Dennis Wilson established the Aubrey’s Song Foundation in 2005 as a not-for-profit organization to honor the memory of Aubrey Michelle Clark, a young Owensboro native who lost her life after a long bout with eating disorders at 22.
Clark’s friends and family refer to her as an amazing young woman with a bright smile and creative spirit. Not recognizing her beauty and self-worth as her friends and family did, she turned to disordered eating in middle school.
She kept her struggles with body image a secret, leaving her illness undetected and placing her in critical health at the time of diagnosis. With little to no medical treatment options in Owensboro, she and her family ventured out of state for healthcare and embarked on a 4-year journey of revolving treatment centers.
As a family friend, Wilson created the organization with aspirations to reduce and eliminate other young people and families from experiencing a similar struggle. Nearly two decades later, the grassroots movement has grown and evolved, naming Carolyn Ferber as the first executive director in 2019.
“Right now, our goal is to raise awareness about eating disorders and do what we can to get the word out in the community,” Ferber said. “We’re constantly searching for opportunities to educate the community through events and health fairs.”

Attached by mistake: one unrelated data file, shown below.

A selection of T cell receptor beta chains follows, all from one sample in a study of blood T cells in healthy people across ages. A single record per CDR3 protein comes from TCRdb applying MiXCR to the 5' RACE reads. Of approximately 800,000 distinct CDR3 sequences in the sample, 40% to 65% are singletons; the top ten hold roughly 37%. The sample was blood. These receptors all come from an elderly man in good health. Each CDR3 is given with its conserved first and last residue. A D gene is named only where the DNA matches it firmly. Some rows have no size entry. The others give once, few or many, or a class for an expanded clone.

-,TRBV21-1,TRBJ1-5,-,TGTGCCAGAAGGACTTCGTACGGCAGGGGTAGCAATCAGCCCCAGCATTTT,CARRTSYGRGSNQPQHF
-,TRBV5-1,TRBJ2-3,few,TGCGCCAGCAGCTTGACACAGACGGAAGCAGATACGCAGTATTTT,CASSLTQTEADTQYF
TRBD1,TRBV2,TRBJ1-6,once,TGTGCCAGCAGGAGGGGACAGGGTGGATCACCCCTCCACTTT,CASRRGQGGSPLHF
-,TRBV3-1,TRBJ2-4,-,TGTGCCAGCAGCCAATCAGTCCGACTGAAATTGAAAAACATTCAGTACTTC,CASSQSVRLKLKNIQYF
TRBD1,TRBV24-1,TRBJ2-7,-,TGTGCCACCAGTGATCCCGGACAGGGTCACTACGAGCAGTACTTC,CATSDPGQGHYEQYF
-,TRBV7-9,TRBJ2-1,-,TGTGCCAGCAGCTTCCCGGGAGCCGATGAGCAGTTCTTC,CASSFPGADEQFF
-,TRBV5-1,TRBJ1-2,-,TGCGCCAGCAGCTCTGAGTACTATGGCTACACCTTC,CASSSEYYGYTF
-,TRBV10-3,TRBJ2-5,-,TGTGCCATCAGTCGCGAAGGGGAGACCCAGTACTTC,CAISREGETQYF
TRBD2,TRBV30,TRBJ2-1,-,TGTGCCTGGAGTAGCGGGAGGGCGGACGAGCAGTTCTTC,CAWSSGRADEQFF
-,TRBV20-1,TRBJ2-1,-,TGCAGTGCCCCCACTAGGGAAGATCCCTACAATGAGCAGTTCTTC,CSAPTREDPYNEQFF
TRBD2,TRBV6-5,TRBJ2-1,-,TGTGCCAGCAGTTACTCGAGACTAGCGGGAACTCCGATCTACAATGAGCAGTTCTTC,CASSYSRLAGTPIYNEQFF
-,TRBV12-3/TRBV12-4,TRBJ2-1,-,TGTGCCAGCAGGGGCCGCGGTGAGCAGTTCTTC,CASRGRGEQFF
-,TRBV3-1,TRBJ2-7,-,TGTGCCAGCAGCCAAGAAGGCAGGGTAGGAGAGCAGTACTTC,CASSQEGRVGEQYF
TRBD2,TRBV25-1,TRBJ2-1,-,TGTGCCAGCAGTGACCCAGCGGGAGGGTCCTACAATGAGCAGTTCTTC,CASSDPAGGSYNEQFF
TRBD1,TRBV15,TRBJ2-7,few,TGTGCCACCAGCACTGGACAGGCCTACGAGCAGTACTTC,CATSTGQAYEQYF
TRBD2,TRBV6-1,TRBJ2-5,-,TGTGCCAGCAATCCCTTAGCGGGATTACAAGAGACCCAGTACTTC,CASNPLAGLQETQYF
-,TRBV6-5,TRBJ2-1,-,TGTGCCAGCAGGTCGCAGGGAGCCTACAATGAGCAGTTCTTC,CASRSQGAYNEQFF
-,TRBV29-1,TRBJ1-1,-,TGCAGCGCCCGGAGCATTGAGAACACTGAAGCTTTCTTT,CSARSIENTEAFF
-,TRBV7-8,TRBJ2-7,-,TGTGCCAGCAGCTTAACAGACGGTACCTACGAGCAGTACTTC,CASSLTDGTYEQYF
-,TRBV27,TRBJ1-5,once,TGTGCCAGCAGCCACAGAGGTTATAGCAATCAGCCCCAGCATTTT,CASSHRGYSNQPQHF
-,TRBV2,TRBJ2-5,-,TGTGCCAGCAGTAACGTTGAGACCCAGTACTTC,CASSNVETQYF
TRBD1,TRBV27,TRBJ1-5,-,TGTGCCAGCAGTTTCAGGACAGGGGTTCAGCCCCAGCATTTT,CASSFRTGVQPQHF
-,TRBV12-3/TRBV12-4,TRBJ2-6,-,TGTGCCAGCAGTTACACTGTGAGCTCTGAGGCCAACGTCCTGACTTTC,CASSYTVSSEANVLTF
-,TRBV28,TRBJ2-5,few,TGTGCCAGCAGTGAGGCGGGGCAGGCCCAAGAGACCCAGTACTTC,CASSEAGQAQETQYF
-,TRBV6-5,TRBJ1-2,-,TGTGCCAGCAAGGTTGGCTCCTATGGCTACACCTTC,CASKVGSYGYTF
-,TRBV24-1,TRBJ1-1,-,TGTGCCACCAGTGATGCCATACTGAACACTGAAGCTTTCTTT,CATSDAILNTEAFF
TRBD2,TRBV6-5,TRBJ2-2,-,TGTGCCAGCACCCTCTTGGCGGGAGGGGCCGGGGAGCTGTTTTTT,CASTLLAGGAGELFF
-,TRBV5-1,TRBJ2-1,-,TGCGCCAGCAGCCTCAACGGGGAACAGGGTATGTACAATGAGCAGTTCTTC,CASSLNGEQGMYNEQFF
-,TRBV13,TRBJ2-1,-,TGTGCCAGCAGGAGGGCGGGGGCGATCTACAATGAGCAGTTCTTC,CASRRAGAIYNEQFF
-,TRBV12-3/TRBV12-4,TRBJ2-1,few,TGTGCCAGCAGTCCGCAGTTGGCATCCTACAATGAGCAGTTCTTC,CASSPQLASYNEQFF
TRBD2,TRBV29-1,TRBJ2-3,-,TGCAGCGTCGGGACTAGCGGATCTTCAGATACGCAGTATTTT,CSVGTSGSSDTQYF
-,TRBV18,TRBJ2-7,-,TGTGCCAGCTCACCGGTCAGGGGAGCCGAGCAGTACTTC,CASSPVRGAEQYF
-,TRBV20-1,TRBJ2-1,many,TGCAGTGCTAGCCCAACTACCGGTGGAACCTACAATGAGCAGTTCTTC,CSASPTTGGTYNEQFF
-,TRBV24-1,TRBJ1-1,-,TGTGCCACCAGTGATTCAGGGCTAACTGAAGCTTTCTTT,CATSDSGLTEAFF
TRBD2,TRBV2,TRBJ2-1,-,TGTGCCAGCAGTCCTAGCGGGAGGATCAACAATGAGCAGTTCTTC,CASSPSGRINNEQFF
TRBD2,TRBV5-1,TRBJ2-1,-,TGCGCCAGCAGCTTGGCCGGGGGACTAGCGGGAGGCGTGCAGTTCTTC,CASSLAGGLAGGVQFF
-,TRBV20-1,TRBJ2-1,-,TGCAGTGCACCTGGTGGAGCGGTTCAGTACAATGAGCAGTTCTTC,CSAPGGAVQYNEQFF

A primary focus for Ferber and her team is promoting positive body image and prevention in schools. They enter middle and high schools with presentations of positive body images and discuss the red flags of eating disorders.
“We’ve found that body image is a common denominator for anyone with a disorder,” she said. “We started asking, ‘What influences a body image? What makes it positive?’ We want to help individuals identify influences and understand how not to allow them to affect their self-image.”
The Owensboro Health Community Grants Program recently presented Aubrey’s Song with a grant to expand its public services. Ferber said they’re emphasizing helping patients and loved ones find local resources for treatment and higher levels of treatment.
Aubrey’s Song uses its case management program as another means of advocacy, working with patients and families where they are to provide the best referrals possible.
“We want to ensure we’re getting patients the help they need based on their circumstances and providing them the best referral possible,” Ferber said. “We will then follow up and stay in touch to ensure they’re staying on track and getting support for early intervention.”
Ferber said they’ve recently added a caregiver support group to offer additional support to parents, grandparents, spouses, and loved ones.
“It’s a great opportunity for people to come together and share how they’re doing and feeling about supporting their loved one,” she said. “They share tips, challenges, frustrations, and celebrations. It’s a place to feel less alone in their journey.”
The organization serves individuals and families from all over the tri-state and as far north as Bloomington. They are establishing training programs for therapists to secure additional treatment opportunities in the community.
To learn more about Audrey’s Song, visit aubreyssong.org.
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